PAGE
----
The average hotel brand is losing out on direct web traffic to the tune of about 26,500 visitors each month. This can lead to a real loss in revenue as those bookings go elsewhere.
Our concise infographic breaks down the numbers for you, based on information found in the hotel section of our quarterly report on The State of Branded Keywords in Paid Search.
The report evaluates the paid search landscape on branded keywords of over 250 popular, consumer-facing brands from 10 different industry categories, including hotels. BrandVerity monitored core brand terms during Q1 of 2015 to evaluate trends in how brands are targeted. From those results, we’ve found that trademark bidding costs the typical brand tens of thousands of visitors to their site each month.
The full report is available as a free download. Also, if you’re keen for more information on paid search pertaining to hotels, check out BrandVerity’s Report on OTA Brand Bidding.
On July 1, Google officially migrated all accounts to Upgraded URLs. While Google’s descriptions of the new feature have primarily focused on the simplification of tracking templates and decrease in ad downtime, we were intrigued to see if the changes might spill over and affect affiliates’ ability to hijack paid search ads.
So, we did some testing of the new AdWords URLs to see what we could find. The results? Unfortunately for brands, this update doesn’t seem to have done much to mitigate ad hijacking. There may be some short term reductions as ad hijackers have to update their campaigns to accommodate the new URL requirements—but most hijackers have probably taken these steps already.
In the long term, it’s unlikely that hijackers will be thwarted by the change. The upgrade appears to have been purely focused on the improvement of tracking URLs and ad uptime. To us, that underscores the need to be continually monitoring your affiliates and ensuring that they’re following your program’s rules.
Have you seen any changes in affiliate activity recently? How has your migration process gone? Let us know in the comments below!
We’ve been crunching the numbers. Well, technically Sam has been crunching the numbers…but either way we’re excited to make this announcement!
Today, we bring you the latest edition of our report on The State of Branded Keywords in Paid Search, covering our observations and findings from Q1 of 2015.
The report evaluates the paid search landscape on the core branded keywords of over 250 popular, consumer-facing brands from 10 different industry categories. (Yes. That’s 10 different industries and more than 250 different brands!)
BrandVerity monitored these core brand terms during Q1 of 2015 to evaluate trends in how brands are targeted in general and within their specific industry segments. The result is that we deduce trademark bidding can cost the typical brand tens of thousands of visitors to their sites per month. Yikes, right?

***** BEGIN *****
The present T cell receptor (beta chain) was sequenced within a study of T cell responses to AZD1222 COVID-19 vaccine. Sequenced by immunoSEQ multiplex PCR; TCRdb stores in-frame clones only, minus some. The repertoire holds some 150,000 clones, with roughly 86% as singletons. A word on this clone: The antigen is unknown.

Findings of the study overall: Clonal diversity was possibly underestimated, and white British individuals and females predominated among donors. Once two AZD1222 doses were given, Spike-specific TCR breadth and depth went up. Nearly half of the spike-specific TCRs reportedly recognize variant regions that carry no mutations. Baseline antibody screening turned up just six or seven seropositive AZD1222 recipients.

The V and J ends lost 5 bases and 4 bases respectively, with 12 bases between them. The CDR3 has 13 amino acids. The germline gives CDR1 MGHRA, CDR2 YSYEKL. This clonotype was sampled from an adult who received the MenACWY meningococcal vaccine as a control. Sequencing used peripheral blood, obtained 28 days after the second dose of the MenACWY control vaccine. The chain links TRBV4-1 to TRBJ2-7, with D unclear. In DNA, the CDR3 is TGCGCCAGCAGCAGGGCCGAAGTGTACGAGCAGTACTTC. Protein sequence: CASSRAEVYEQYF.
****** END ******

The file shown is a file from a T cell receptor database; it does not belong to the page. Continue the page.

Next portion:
The report is available as a free download on our site. Check it out and learn a bit more about what advertisements appear on search engines when potential customers search for a certain brand.
And, let us know if you find this report useful. Tell us what information you would like to see about brand and trademark bidding. We’re all ears. Comment below or contact us with any questions!
Earlier this week, Microsoft announced they would be taking over AOL Search and shifting some parts of its advertising work onto both AOL and AppNexus, an online advertising company.
Bing will now power search and search advertising across the AOL portfolio of sites, which includes Huffington Post and TechCrunch to name a few.
AOL also will become Microsoft’s seller of all display formats—including mobile and video—across nine major markets (Brazil, Canada, France, Germany, Italy, Japan, Spain, United Kingdom and the United States).
Furthermore, AppNexus now becomes Bing’s exclusive programmatic technology and sales partner in ten of its European markets (Austria, Belgium, Denmark, Finland, Ireland, the Netherlands, Norway, Portugal, Sweden and Switzerland).
One might be led to believe that this expanded partnership shows a more aggressive pursuit of access to advertisers in Europe. And, that the closer ties with AOL (owned by Verizon) aids in their validation of Bing across more platforms. Just sayin’.
We’re very curious to see how this changes what advertising appears on AOL. As we’ve seen in past iterations of our Report on the State of Branded Keywords, AOL typically shows far more trademark bidding than Google, despite pulling ads from the same search network. When it becomes powered by Bing, will it show the same amount of trademark bidding? Stay tuned.